Petrography and geochemistry of the Ab-e-Haji Formation in central Iran: implications for provenance and tectonic setting in the southern part of the Tabas block

  • Mahdi Shadan
  • Mahboubeh Hosseini-Barzi
Keywords: petrography, geochemistry, provenance, Ab-e-Haji Formation, Tabas block, central Iran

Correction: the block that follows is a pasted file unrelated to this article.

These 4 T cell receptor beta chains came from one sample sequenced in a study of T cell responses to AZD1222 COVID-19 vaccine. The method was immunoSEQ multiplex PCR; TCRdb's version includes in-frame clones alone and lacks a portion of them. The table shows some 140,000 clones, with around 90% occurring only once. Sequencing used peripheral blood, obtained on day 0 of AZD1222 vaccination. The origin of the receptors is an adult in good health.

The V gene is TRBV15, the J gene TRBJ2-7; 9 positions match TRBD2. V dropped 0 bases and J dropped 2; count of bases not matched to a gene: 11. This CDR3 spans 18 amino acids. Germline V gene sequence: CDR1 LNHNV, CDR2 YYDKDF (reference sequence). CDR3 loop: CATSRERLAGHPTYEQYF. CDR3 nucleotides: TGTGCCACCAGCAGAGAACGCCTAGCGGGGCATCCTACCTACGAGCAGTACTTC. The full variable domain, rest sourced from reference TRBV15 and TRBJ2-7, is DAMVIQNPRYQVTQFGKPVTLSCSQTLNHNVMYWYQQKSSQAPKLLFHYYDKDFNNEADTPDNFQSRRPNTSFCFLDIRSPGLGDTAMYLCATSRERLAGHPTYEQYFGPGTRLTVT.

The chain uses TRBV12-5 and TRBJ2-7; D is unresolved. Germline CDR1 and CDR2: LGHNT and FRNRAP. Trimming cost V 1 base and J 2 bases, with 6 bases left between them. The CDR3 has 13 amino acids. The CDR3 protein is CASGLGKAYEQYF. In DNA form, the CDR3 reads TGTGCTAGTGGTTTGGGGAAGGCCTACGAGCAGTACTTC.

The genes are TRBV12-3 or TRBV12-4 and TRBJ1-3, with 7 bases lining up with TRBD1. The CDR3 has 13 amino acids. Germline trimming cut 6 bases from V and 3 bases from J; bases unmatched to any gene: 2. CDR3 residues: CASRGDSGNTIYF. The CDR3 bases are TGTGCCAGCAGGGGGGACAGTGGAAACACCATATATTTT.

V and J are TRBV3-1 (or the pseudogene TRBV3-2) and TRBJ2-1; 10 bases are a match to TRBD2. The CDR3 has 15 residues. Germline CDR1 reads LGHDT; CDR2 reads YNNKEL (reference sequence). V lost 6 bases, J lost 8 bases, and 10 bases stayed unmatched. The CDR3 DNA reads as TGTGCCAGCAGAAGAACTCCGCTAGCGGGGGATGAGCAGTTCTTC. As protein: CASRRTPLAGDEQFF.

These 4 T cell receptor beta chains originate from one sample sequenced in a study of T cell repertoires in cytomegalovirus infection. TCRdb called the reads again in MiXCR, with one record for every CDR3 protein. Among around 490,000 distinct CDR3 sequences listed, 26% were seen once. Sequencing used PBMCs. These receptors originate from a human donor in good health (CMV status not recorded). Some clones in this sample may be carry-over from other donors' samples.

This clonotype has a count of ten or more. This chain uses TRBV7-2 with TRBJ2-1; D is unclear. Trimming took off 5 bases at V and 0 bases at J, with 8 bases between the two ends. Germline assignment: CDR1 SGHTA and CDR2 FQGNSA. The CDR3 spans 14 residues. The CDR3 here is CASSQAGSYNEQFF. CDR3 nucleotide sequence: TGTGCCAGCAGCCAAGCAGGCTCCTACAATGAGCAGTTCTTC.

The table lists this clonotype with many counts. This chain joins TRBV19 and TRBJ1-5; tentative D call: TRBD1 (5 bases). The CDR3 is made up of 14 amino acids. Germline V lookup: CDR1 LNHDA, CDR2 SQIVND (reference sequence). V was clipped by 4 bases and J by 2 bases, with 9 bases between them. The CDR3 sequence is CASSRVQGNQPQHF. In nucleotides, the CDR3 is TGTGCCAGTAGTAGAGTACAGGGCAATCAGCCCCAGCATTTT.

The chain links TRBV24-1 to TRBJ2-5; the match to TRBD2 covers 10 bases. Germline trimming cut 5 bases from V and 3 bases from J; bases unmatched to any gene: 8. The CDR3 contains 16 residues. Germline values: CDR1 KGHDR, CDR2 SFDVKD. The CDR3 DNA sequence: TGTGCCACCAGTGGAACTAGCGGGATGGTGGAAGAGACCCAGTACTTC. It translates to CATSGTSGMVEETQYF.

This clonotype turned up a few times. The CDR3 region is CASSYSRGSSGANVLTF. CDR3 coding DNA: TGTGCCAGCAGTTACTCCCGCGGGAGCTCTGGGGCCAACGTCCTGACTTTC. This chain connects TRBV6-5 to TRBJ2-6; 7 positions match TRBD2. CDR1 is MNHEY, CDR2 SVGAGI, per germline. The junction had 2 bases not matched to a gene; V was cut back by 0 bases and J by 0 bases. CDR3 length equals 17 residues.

Sandstone petrography and shale geochemistry from the lower Jurassic Ab-e-Haji Formation, in the southern part of Tabas block, were used to constrain provenance, tectonic setting and weathering conditions. The sandstones consist mainly of quartz and sedimentary and low grade metamorphic lithic fragments and therefore, show quartzolithic nature (Qm38-F2-Lt60, Qt58-F2-L40). However, modal analysis as well as highly labile lithics in Ab-e-Haji sandstones point to short transport of sandstone components from a recycled source of a fold thrust belt to its nearby foreland basin. Discrimination diagrams based on major and trace elemen content point to a role of recycled sources for the deposition of Ab-e-Haji Formation, which at the upper part of the section were probably mixed with a minor felsic source. Negative Eu anomalies, similar to those displayed by Post-Archean Australian Shale (PAAS), along with depleted Ca, Na, Cs, Ba and Rb, and low K2O/Al2O3 ratios in studied shales, suggest low abundance of feldspar in the source terrane. Depletion of transition metals (Cu, Sc, Ni, Cr, and V) can be explained by derivation from a more silicic and fractionated source than the PAAS. Moreover, the geochemical results from La–Th–Sc diagram as well as La/Sc, Th/Cr, and Th/Sc ratios of Ab-e-Haji sediments are within the range of fine-grained sediments derived from silicic sources. The chondrite-normalized rare earth elements (REE) patterns of samples are similar to those of PAAS, with light REE enrichment, a negative Eu anomaly, and almost flat heavy REE pattern, similar to those of a source rock with felsic and (meta) sedimentary components. Most probably, displacement of intrabasinal faults, such as the active Kuh-Banan basement fault, and exposure of supracrustal successions (fold thrust belt) provided a mixed source area that supplied the sediments for the Ab-e-Haji foreland basin. This tectonic activity could have been related to the Eo-Cimmerain orogeny in central Iran during the Late Triassic to Jurassic. Furthermore, the point counting data from Ab-e-Haji sandstones imply a semi humid climatic condition, which is supported by the CIA (chemical index of alteration) values for the shales of this formation, which indicate moderate to intense weathering of the parent rocks in the source area.